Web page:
1. I wish you well on Pakistan day but I think you have to be cognizant to the fact that there were a significant number of muslims who did not want a creation of pakistan and they were led by Frontier gandhi(Abdul Ghaffar Khan).
    Also, the premise that a hindu India would somehow undermine muslims in the sub-contnent is also flawed. Since India is not a hindu country and has never been though Hindus are a majority and that too a fractured, diverse majority without a common belief system.

    I don't mean to rain on your parade but this theory is pretty evident by looking at the progress of both nations.

    Nevertheless, I wish pakistan well because a strong pakistan also means a strong india

  2. @Futz
    I'd like to welcome you to the blog.

    I am aware of the fact that a significant number did not support the creation of a separate state for Muslims within the Indian subcontinent. However, as you are aware a large number of Muslims also supported the creation this state. Part of my post explored the political as well as the historical factors which contributed to this desire (legitimate or otherwise).

    I agree with your statement that it is not enough to assume that a Hindu majority India would undermine Muslims. But given the increased communal tension and animosity between these two groups in the pre-partition era, it would be flawed to assume that there would not be any significant communal violence either. Considering this, you could attribute the creation of Pakistan to a fear of majority-minority power dynamics under a Hindu majority country.

    I would disagree with your assertion that the progress of India and Pakistan is evident in the formation of these two states. Firstly, Pakistan was a Muslim majority secular state until the dictatorship of Zia ul Haq, who implemented Islam as the state religion and introduced Sharia law into the legal system. He is also credited with the creation of Islamic militias for the Afghan "jihad" which later turned towards Kashmir(with government support) and the religious minorities at home. Additionally, the lack of institutions supporting democracy due to frequent military dictatorships have also contributed in creating the state of affairs in Pakistan today.

    That said, your feedback on my post is appreciated.

  3. Yes, I agree that fear drove the creation of Pakistan but also, this was primarily driven by the Muslim league in the pre-partition era. No other religious community(prior to 1947) desired Muslims to create their own homeland. This is not to say that if the partition would not have happened that somehow we would all be a happy south-Asian family.

    In my opinion, "Pakistan was a Muslim majority secular state", is an oxymoron. In hindsight, the mere mention of Jinnah proclaiming Pakistan secular in character did not and does not translate in reality. Theory and practice are really worlds apart.

    A nation which is created out a sense of religious idealism cannot be secular. We need to be honest about this and really agree that Pakistan is a Muslim country and does not have a secular character in its society. Let's not even consider non-Muslims, since even mohajirs have ifelt isolated(in the past) and have ended up creating their own political party. I don't think I need to speak about the perceptions of the Muslim-sunni majority when it comes to Ismaili and Ahmeddiya Muslims.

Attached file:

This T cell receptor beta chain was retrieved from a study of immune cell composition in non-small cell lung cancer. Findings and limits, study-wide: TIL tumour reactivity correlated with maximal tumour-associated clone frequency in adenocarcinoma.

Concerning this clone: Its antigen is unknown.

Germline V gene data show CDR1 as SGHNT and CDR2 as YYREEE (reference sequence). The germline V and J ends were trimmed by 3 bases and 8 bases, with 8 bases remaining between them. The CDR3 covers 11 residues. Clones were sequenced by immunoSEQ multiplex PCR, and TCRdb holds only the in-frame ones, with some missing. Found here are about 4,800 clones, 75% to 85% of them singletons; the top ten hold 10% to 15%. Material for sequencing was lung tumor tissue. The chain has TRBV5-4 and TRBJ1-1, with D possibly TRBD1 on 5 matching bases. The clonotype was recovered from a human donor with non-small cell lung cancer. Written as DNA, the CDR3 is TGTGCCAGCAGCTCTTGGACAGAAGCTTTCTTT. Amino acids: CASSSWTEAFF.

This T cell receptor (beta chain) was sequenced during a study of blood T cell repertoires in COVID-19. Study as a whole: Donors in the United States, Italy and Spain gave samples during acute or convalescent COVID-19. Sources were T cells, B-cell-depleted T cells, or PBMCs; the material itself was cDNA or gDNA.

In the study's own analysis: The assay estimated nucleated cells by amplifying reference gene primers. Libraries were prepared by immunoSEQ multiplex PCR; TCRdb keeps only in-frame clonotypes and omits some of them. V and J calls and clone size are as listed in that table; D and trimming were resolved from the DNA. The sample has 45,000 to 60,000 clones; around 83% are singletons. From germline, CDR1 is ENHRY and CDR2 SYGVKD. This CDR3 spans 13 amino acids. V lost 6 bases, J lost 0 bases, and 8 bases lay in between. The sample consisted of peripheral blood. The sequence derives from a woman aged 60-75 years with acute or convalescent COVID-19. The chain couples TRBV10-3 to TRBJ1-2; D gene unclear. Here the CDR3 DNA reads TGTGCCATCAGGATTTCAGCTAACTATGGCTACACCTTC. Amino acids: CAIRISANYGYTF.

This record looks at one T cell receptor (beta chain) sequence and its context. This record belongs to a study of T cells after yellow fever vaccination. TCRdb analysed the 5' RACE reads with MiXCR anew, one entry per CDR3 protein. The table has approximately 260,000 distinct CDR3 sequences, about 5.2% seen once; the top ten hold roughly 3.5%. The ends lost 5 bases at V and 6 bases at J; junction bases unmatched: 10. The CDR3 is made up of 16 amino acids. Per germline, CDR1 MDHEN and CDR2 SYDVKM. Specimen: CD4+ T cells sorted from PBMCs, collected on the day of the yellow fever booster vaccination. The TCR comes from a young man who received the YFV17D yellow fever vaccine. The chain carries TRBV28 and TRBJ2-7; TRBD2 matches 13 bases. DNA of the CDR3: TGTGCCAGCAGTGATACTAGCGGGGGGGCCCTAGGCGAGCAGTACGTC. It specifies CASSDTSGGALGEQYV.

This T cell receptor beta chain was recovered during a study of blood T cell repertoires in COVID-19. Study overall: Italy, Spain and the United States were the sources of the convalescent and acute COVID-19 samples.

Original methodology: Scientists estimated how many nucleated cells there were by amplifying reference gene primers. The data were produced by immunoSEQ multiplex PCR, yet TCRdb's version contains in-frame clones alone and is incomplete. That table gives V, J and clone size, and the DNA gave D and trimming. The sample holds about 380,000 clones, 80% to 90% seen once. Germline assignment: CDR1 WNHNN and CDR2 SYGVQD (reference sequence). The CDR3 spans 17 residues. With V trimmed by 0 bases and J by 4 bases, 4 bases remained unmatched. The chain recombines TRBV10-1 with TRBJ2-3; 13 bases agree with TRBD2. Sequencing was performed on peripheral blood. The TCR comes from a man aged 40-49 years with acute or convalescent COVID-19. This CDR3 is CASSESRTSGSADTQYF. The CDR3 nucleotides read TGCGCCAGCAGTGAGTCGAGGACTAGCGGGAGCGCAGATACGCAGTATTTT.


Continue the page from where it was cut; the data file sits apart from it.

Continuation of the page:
I don't mean to undermine the idea of Pakistan and in some parallel sense it would be like calling Israel secular, when the whole idea of its creation was a Jewish homeland.

    Also while India has its own challenges, the reality of the matter is that it owes its political stability to its diversity and almost passive nature of mainstream Hinduism. Parsis, Baghdadi Jews, Ismailis, Chinese have migrated to the sub-continent(which is present day India) and this, to some extent is credited to a secular mind-set of the nation.

    Now this does not mean that India is a utopian place. The afflictions of the caste system as well as old-standing beliefs have crippled growth in large sections of Indian society.

  4. I think that you need to draw a distinction between state and social religious identity. When I called Pakistan as a secular Muslim majority state, I was not referring to Pakistan's social religious identity (Sunni Hanafi Muslim) but rather the identity of the state and its apparatus. Until the dictatorship of Zia ul Haq, no religious identity was attached to the state apparatus.

    I do find the comparison with Israel apt, but not from the same perspective. While Israel was created as a Jewish homeland, it was on the basis of Jewish identity which denotes far more than just religious belief. Similarly, when Pakistan was created as a Muslim homeland, the word "Muslim" was used in a ethnic sense rather than a religious one.

    The application of the term "Muslim" in an ethnic sense to was a bad idea because it glossed over the cultural diversity of muslim communities and imposed religion as an ethnic identity. The failure of Pakistan as a state can be traced to the failure of the recognizing and respecting this diversity by imposing the Urdu language and Punjabi/North Indian culture on all of its citizens- the main reason for the independence of Bangladesh and the popularity of secession in Sindh and Balochistan (notwithstanding feudal ambitions in those regions).